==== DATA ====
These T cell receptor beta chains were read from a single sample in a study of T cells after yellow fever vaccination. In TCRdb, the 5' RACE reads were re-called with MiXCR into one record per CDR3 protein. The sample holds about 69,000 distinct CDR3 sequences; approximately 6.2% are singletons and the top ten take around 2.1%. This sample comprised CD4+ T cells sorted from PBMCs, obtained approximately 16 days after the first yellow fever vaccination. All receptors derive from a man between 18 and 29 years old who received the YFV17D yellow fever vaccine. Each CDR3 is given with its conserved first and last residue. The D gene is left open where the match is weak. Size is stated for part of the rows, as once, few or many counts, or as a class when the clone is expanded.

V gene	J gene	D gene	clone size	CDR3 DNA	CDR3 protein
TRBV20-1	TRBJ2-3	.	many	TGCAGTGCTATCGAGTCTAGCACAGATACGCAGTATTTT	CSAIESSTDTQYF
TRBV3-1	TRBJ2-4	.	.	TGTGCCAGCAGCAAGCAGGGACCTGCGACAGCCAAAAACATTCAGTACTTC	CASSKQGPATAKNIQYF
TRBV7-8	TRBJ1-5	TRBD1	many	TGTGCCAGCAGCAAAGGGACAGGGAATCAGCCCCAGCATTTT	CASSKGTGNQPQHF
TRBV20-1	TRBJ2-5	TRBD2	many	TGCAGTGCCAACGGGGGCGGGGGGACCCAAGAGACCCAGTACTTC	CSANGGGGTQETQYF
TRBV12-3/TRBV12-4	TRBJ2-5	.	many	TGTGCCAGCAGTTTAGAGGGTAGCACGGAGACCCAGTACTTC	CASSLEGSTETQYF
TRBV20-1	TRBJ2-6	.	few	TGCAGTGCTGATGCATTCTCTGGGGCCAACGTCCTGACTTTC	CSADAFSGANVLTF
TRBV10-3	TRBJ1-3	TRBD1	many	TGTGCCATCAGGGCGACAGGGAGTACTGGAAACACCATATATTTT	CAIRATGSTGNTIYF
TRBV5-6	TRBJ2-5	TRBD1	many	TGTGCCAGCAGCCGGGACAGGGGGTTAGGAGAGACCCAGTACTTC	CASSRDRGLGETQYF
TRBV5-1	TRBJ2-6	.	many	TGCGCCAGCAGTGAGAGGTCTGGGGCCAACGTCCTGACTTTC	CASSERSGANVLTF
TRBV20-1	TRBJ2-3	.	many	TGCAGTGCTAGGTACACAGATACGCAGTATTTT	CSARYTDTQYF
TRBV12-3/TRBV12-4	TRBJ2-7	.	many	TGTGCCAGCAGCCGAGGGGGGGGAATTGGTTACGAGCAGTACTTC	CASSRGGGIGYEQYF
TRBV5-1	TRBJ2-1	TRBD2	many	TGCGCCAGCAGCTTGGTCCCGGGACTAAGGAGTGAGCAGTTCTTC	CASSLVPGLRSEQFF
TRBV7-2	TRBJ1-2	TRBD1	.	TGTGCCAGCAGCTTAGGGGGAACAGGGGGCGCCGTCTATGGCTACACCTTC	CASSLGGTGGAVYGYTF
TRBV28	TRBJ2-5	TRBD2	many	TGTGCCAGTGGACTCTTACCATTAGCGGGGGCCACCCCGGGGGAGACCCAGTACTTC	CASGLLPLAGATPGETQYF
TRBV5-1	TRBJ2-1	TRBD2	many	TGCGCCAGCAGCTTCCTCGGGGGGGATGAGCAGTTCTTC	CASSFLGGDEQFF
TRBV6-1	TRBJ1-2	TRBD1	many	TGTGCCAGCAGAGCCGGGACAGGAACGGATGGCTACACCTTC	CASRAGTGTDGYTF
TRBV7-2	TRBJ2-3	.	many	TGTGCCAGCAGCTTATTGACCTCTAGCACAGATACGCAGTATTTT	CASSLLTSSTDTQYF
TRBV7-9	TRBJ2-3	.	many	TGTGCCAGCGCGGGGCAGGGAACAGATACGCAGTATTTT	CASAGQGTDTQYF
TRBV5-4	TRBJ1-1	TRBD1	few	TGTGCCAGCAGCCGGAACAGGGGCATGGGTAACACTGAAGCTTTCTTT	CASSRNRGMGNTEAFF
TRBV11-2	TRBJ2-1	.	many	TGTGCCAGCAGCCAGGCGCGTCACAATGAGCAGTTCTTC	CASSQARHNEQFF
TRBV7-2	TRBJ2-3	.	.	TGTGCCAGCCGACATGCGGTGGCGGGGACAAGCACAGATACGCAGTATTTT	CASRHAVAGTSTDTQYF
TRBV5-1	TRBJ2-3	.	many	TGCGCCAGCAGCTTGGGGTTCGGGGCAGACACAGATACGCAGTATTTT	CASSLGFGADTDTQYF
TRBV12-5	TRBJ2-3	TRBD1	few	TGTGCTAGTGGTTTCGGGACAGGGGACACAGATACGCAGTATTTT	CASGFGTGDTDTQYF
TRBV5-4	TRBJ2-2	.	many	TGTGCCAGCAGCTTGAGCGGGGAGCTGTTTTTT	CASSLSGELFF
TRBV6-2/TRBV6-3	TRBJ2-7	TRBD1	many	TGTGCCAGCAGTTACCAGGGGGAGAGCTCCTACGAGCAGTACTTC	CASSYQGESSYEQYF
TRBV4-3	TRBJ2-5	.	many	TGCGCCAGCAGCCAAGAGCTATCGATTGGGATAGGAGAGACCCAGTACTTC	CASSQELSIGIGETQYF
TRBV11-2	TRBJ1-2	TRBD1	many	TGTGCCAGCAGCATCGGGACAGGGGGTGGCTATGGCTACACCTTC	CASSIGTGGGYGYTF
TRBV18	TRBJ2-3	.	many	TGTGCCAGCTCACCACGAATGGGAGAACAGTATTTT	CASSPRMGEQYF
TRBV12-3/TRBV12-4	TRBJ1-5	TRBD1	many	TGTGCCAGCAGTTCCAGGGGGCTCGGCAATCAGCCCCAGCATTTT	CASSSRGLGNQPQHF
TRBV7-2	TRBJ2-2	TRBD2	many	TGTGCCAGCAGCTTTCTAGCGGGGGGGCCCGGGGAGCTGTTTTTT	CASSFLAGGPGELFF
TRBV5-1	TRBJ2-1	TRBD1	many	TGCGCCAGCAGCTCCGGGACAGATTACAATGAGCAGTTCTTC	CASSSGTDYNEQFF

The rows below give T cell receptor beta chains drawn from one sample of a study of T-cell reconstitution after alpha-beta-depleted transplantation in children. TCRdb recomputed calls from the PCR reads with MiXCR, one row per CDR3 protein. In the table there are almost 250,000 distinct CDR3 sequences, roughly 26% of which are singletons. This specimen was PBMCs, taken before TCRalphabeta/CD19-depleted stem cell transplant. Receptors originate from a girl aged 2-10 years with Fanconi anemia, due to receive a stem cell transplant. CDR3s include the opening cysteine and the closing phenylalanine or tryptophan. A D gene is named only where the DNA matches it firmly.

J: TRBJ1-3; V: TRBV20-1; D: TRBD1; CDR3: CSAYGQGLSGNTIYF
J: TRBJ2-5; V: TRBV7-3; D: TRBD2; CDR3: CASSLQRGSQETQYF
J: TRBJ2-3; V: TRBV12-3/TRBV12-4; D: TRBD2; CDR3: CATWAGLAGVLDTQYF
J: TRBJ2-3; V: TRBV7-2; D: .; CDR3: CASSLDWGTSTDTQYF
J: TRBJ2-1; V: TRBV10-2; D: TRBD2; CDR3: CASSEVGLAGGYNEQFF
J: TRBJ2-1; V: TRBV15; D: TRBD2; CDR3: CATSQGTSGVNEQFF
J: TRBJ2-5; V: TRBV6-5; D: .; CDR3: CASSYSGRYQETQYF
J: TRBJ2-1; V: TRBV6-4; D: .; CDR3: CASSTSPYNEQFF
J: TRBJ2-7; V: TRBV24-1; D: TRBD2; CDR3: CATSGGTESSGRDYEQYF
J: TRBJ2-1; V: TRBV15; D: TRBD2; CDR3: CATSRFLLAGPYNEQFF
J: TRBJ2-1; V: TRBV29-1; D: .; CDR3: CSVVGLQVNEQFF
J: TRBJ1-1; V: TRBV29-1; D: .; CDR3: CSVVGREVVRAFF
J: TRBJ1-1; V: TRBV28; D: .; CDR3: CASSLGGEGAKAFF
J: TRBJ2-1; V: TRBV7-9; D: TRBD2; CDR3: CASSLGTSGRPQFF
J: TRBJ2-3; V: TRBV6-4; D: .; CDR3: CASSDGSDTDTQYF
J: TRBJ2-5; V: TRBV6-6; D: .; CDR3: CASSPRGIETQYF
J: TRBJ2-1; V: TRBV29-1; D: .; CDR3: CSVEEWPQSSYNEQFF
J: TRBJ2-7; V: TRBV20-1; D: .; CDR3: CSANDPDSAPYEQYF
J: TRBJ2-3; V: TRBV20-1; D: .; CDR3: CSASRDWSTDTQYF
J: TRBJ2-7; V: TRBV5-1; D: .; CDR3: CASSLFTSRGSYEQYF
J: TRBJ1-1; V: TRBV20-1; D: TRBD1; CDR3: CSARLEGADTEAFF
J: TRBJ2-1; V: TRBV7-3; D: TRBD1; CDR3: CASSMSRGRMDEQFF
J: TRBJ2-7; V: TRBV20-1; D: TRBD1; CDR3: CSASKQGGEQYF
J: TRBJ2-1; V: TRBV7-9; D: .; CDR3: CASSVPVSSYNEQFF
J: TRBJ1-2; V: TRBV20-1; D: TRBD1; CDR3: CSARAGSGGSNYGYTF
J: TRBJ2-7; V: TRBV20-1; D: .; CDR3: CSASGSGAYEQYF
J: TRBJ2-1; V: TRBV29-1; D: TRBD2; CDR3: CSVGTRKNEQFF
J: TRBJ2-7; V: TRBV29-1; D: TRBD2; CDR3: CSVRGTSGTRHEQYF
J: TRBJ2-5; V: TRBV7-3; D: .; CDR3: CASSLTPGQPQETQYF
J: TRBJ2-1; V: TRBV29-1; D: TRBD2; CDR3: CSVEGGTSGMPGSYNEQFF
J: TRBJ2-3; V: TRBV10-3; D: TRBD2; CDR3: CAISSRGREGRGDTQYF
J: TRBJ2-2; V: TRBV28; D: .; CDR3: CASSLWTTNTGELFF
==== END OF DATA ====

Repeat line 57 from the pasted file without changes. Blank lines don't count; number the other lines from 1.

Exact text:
J: TRBJ2-7; V: TRBV20-1; D: TRBD1; CDR3: CSASKQGGEQYF